SFG: We do know each other, and I often get email intended for his eyes, by mistake. There is another Sean Fitz-Gerald in the business in New York, and we know each other, too. He went to the University of Southern California, and was working at the student paper when the Trojans were up against Notre Dame in football. I’m kind of a Notre Dame fan, and we found each other on Twitter. He seems like a bright, ambitious young journalist. Both of them do. While we share the name, those two are clearly the better-looking Sean Fitz-Geralds.

TSM: Favorite road city when working, favorite road arena.

SFG: Chicago, New York and San Francisco. Choosing between one of those would be like choosing a favourite child. The best venue I’ve been lucky enough to visit was All England Lawn Tennis and Croquet Club, for the 2012 Olympics. The place is every bit as glorious as it looks on television.

TSM: If you weren’t covering sports, what do you think you’d be doing?

SFG: I’d be working in news. Maybe a city hall beat.

TSM: You are active on Twitter. Back in the day there was no way for readers to interact with journalists or athletes. It clearly has changed things for those who cover the game and those who follow it; do you think “dialogue” between writer & audience is a good thing?

SFG: I do. And I really value the people I get to interact with on social media. It challenges me, on the professional side, to make sure I’m at the top of my game, so to speak. And on the personal side, I’ve met a lot of people I now consider good friends through Twitter.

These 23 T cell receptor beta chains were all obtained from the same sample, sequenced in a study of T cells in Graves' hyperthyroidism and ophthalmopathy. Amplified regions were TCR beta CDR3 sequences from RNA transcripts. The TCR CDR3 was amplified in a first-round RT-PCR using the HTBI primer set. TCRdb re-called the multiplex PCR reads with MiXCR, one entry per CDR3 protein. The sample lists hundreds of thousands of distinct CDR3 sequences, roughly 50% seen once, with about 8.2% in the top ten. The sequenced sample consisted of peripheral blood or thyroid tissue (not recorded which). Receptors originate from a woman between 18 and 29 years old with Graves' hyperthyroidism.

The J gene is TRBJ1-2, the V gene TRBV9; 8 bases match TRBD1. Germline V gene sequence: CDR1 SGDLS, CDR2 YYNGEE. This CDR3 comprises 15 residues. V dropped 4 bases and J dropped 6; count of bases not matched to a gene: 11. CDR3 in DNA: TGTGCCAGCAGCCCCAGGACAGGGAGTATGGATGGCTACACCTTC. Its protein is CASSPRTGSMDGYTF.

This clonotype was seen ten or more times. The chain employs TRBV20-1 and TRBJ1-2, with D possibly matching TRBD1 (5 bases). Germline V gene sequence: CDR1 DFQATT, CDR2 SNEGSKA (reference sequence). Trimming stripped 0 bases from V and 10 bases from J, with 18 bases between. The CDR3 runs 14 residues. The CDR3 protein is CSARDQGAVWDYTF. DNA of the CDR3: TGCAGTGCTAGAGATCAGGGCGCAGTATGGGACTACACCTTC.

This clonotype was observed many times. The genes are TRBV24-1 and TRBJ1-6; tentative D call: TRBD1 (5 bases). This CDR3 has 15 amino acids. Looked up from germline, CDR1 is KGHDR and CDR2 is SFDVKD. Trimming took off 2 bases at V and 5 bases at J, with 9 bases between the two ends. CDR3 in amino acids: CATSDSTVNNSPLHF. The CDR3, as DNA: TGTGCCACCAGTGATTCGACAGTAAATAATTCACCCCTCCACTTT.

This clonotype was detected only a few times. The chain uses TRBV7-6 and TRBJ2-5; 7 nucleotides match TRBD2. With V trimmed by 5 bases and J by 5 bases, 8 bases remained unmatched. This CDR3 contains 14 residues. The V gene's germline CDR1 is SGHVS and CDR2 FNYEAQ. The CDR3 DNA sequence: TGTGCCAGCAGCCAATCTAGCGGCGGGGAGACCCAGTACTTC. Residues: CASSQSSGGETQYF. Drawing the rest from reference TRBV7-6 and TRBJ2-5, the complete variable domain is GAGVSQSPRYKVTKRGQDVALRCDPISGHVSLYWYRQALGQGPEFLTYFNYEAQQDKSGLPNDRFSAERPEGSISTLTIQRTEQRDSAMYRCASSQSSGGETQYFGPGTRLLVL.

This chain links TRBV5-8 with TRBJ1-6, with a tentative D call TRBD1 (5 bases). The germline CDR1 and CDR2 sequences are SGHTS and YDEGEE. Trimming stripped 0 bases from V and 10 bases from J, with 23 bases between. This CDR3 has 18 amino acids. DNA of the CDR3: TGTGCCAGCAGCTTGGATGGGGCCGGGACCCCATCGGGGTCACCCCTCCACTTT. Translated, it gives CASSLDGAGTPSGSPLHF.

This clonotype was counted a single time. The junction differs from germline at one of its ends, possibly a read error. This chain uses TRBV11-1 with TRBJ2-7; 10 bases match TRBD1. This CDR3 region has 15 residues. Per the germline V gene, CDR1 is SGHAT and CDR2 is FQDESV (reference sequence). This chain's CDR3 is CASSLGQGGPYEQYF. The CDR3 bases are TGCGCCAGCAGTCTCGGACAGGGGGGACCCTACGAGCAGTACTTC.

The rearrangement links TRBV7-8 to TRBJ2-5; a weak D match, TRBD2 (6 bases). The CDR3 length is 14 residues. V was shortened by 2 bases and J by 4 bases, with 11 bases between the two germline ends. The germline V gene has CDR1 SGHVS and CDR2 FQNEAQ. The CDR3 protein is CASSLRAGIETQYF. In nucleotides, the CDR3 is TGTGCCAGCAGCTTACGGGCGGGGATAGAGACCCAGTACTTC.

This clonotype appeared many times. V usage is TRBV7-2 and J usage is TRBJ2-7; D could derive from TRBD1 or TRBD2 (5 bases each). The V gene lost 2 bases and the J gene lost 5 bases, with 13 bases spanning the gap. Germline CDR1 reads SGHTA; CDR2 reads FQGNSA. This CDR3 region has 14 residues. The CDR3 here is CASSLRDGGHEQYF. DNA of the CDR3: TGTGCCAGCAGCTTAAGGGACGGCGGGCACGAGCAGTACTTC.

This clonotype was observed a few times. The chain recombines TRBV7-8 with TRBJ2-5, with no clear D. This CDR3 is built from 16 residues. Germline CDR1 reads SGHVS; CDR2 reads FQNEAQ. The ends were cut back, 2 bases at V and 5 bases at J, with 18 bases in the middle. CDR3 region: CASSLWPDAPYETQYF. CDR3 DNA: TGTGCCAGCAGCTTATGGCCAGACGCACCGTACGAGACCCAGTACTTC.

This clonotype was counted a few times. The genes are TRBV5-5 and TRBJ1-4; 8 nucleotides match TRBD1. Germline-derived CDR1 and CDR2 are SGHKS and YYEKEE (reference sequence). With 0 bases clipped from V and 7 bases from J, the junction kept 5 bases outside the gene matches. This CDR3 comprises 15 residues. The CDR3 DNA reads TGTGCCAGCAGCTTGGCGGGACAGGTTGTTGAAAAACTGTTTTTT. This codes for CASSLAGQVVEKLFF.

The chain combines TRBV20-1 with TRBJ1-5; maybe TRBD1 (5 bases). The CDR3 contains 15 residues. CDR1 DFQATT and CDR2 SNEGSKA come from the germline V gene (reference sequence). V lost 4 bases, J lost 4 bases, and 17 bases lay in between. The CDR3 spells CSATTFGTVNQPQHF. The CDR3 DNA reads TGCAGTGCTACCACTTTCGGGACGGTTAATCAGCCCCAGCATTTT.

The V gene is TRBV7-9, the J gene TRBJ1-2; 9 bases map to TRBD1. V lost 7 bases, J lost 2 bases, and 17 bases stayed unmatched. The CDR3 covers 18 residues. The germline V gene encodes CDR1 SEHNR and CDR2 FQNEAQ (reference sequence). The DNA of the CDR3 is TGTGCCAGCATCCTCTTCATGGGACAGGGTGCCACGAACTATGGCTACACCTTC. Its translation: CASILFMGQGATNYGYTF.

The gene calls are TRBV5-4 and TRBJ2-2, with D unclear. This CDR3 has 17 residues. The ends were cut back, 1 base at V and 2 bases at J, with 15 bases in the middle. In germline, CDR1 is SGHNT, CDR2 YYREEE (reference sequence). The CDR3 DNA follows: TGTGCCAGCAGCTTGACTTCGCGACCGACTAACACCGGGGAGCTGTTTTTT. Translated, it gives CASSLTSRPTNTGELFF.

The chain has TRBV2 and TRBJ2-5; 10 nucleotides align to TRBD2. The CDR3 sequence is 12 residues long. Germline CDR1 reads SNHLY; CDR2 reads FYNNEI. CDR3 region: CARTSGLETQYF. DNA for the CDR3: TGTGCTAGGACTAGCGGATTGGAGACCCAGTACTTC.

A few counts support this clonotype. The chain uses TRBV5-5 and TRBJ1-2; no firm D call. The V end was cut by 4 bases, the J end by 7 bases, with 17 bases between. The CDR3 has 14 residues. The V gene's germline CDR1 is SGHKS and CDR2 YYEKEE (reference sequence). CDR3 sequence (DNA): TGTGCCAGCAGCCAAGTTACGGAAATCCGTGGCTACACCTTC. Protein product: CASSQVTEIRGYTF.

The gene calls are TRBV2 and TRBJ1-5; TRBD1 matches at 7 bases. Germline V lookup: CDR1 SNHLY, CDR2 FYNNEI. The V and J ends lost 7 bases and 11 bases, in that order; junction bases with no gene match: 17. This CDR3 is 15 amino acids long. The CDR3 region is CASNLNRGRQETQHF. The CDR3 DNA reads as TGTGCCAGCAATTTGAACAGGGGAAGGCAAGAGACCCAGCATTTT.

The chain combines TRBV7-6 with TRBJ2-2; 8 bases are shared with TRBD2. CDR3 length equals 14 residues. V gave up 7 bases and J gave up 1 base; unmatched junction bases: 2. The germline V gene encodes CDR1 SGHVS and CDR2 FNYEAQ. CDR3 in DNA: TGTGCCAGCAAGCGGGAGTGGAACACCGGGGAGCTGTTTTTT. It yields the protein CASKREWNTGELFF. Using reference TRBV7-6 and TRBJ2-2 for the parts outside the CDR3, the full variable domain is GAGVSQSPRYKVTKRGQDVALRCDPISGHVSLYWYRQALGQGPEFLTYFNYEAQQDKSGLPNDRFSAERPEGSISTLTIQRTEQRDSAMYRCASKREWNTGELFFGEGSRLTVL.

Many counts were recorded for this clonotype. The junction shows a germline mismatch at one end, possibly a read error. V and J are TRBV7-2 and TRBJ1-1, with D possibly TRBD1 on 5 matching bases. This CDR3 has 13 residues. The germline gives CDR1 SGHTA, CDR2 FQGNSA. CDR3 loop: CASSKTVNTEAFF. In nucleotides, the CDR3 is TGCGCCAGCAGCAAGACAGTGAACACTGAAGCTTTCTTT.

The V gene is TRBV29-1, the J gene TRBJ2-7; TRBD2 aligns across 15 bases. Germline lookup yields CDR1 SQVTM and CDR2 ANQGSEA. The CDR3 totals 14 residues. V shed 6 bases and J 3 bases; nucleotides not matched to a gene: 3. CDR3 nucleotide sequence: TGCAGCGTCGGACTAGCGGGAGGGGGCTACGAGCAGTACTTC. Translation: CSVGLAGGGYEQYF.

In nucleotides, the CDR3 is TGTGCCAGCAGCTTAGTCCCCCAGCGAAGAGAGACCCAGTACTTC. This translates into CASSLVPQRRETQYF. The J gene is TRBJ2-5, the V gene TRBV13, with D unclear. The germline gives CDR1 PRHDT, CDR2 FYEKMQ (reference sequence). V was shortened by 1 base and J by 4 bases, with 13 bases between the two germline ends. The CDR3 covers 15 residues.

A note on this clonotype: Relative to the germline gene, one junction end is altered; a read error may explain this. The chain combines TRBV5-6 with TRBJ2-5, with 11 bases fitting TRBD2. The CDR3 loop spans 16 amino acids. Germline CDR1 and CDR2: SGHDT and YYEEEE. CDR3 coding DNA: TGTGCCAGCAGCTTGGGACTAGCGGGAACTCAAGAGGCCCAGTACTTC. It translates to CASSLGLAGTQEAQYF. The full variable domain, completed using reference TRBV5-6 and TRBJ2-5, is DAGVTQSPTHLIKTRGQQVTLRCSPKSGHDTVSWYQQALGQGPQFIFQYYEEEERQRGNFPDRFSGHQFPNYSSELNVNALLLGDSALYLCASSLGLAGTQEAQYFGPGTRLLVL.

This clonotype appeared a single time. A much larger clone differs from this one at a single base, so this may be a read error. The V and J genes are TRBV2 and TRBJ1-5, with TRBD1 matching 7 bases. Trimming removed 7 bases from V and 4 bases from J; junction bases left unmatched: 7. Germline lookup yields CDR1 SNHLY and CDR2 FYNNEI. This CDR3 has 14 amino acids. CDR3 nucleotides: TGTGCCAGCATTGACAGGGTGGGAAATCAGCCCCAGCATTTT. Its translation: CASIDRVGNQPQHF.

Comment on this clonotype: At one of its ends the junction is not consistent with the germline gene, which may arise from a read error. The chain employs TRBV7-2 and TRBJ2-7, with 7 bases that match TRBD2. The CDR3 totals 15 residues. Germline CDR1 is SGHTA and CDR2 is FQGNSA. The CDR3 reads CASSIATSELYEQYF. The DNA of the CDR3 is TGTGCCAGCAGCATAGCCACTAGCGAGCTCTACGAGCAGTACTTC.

TSM: Any thoughts on how they may one day monetize Twitter?

SFG: I am not smart. No.

TSM: Do you regret anything you’ve written or an interview you have conducted? What’s the one you wished you handled differently?

SFG: Oh god, lots. I hate reading over old stories. All I catch are awkward transitions, or lame story structures. When I was younger, I was forever trying to turn off-day practice stories into sprawling, magazine-style ledes. Florid scenes from a suburban field in Mississauga, where the Toronto Argonauts used to practise. Makes me cringe just to think about some of the purple prose I used to file. Bless my editors. Bless their souls.

TSM: Have you ever called someone on something you’ve learned and been asked to not report on it? If so, can you share that now?

SFG: Nothing comes to mind. Then again, I’m more of a general assignment reporter, not on a regular beat. That can make a difference. I can be on hockey one day, basketball the next and amateur sports on the third day. It’s not the daily grind.

TSM: You are on the road with a team that you cover, the night before a game and you see either a player or team official doing something “untoward” How do you decide whether or not to report it.